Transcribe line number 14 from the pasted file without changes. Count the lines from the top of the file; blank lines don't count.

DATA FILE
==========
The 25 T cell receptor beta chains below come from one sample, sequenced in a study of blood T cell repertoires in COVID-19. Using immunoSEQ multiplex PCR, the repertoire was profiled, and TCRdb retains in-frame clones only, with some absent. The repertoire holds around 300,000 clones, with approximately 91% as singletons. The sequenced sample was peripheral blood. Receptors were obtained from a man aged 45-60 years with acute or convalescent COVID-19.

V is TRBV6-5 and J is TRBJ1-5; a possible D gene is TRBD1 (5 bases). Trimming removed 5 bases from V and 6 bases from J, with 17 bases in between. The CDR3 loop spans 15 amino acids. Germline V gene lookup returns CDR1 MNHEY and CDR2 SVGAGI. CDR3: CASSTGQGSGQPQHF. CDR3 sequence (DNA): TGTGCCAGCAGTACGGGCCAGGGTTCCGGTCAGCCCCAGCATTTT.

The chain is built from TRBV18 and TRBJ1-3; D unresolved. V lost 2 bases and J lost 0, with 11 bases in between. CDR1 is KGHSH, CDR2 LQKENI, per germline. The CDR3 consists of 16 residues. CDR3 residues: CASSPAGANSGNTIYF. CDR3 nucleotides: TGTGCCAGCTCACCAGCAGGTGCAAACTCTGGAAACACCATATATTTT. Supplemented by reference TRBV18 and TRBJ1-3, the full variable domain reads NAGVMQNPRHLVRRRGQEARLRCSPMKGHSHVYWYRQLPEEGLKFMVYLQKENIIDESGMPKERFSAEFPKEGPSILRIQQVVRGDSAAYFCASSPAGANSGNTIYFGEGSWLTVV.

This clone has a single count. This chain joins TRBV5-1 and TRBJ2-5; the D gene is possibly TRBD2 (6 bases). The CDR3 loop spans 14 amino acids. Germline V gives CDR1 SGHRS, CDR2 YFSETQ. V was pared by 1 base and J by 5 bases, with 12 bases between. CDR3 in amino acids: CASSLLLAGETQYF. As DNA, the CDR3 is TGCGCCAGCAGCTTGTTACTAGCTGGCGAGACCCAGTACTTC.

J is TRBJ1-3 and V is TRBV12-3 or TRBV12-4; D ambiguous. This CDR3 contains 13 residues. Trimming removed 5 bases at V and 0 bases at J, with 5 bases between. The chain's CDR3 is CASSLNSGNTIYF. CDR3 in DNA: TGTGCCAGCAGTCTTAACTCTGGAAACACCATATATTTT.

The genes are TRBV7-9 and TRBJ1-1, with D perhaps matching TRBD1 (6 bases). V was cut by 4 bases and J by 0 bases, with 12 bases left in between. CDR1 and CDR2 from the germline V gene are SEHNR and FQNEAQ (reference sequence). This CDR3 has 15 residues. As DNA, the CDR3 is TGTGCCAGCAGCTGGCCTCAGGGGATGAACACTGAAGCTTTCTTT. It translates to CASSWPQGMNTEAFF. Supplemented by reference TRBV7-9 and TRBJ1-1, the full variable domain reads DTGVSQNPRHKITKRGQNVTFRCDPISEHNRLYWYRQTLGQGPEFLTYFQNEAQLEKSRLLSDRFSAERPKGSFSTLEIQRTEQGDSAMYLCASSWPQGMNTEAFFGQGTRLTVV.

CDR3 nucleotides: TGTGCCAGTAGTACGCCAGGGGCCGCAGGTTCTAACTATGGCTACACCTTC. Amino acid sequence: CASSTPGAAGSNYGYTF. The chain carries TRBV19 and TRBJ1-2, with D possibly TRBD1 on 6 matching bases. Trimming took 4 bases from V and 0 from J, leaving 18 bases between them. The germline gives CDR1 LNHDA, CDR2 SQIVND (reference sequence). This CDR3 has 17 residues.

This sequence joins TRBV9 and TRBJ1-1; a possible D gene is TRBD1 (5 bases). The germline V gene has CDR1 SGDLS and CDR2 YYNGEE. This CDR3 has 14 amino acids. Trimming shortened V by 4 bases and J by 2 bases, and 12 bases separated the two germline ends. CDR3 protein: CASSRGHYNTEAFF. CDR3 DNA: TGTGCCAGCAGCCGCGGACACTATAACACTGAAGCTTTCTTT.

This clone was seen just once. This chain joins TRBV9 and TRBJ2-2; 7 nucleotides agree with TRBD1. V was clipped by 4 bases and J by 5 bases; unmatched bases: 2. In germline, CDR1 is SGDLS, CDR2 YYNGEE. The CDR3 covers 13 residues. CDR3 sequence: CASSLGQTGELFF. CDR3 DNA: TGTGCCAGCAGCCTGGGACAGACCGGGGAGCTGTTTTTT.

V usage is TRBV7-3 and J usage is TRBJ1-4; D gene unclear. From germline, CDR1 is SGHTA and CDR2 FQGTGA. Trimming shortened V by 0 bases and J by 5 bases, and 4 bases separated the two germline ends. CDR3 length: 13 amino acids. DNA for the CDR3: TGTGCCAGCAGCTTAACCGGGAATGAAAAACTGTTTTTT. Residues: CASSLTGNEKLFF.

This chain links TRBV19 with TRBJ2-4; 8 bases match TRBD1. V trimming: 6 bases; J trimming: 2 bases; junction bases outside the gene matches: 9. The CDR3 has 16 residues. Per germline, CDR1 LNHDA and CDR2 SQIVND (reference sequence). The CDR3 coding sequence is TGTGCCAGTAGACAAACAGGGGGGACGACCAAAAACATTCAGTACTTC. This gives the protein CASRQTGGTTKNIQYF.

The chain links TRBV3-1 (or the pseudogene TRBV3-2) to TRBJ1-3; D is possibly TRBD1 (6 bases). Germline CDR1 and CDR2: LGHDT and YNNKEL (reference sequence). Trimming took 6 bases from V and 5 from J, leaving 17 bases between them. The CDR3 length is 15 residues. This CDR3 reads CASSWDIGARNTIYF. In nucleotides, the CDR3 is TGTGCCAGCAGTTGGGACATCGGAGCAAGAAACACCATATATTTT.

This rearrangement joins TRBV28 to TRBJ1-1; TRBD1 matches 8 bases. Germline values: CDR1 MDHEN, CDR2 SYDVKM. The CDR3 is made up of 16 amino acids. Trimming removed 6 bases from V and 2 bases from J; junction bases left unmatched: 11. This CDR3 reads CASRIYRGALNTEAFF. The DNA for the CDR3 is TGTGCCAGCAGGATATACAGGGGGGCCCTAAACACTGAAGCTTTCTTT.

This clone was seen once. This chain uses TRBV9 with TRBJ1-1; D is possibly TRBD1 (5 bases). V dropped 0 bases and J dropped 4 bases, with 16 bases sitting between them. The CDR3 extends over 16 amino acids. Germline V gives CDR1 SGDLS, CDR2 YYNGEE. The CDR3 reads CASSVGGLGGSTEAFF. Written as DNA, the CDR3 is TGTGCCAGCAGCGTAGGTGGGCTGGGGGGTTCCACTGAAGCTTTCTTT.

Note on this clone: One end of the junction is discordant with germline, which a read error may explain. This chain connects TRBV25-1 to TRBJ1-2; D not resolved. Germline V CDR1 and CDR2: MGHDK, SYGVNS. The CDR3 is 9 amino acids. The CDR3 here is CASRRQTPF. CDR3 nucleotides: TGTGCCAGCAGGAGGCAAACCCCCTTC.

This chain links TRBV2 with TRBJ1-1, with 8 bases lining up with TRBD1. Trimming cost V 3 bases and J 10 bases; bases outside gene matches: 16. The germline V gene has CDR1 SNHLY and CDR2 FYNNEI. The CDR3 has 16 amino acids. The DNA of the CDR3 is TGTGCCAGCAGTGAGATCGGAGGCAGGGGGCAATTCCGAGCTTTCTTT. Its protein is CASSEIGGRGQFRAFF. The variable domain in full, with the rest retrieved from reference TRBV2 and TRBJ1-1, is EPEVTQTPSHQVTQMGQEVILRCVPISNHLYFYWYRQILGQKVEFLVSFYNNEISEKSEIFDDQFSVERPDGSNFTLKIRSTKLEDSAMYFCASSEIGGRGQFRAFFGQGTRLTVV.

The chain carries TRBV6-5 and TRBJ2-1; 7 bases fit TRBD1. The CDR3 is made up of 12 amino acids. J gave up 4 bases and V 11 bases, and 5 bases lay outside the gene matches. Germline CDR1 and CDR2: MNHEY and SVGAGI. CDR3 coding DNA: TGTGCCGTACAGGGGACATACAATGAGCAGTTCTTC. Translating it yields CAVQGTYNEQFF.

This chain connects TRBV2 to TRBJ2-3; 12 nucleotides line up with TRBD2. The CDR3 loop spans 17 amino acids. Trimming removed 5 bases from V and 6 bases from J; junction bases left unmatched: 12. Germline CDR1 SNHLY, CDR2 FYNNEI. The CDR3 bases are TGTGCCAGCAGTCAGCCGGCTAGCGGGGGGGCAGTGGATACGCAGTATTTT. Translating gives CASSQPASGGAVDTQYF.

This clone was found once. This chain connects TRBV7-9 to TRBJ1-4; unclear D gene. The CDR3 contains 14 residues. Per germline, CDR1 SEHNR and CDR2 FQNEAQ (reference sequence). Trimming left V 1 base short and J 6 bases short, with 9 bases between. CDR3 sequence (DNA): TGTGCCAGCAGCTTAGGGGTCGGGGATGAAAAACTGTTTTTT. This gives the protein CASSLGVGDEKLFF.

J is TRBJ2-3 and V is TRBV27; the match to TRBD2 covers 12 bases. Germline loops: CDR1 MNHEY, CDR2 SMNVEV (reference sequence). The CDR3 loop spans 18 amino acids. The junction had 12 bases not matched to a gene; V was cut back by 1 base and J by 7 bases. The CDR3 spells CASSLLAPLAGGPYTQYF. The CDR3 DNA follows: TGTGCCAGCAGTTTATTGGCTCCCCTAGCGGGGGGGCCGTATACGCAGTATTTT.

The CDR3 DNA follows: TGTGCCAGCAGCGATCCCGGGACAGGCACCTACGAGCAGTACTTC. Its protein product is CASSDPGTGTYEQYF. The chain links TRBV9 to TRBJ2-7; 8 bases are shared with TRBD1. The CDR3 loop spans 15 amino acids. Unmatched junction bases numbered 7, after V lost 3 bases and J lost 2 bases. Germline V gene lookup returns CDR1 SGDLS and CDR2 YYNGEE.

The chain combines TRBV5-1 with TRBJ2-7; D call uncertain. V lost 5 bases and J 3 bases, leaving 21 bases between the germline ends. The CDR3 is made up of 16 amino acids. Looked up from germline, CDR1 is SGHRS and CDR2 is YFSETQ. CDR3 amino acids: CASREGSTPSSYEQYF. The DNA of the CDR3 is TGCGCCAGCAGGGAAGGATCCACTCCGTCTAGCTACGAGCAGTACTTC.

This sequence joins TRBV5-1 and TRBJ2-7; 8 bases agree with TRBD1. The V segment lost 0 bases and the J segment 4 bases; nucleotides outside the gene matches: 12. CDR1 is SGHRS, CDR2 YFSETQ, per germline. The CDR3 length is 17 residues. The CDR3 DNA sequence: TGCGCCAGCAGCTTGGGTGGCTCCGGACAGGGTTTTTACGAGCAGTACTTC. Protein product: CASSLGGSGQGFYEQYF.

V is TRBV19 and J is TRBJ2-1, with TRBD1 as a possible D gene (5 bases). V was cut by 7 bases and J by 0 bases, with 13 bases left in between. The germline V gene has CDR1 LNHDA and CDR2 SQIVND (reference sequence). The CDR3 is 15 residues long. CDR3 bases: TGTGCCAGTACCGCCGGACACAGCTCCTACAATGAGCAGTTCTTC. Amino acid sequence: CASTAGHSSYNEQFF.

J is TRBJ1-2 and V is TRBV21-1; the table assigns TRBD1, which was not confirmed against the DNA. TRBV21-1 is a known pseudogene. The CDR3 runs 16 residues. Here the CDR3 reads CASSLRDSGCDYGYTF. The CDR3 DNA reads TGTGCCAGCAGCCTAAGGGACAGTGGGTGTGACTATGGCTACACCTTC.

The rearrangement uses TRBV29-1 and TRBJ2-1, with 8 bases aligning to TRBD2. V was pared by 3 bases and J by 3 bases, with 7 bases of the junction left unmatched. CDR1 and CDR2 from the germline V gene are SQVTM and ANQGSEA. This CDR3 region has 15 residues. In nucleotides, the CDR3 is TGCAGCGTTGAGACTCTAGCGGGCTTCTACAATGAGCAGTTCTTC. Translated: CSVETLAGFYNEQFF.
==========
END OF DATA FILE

This clone was seen once. This chain uses TRBV9 with TRBJ1-1; D is possibly TRBD1 (5 bases). V dropped 0 bases and J dropped 4 bases, with 16 bases sitting between them. The CDR3 extends over 16 amino acids. Germline V gives CDR1 SGDLS, CDR2 YYNGEE. The CDR3 reads CASSVGGLGGSTEAFF. Written as DNA, the CDR3 is TGTGCCAGCAGCGTAGGTGGGCTGGGGGGTTCCACTGAAGCTTTCTTT.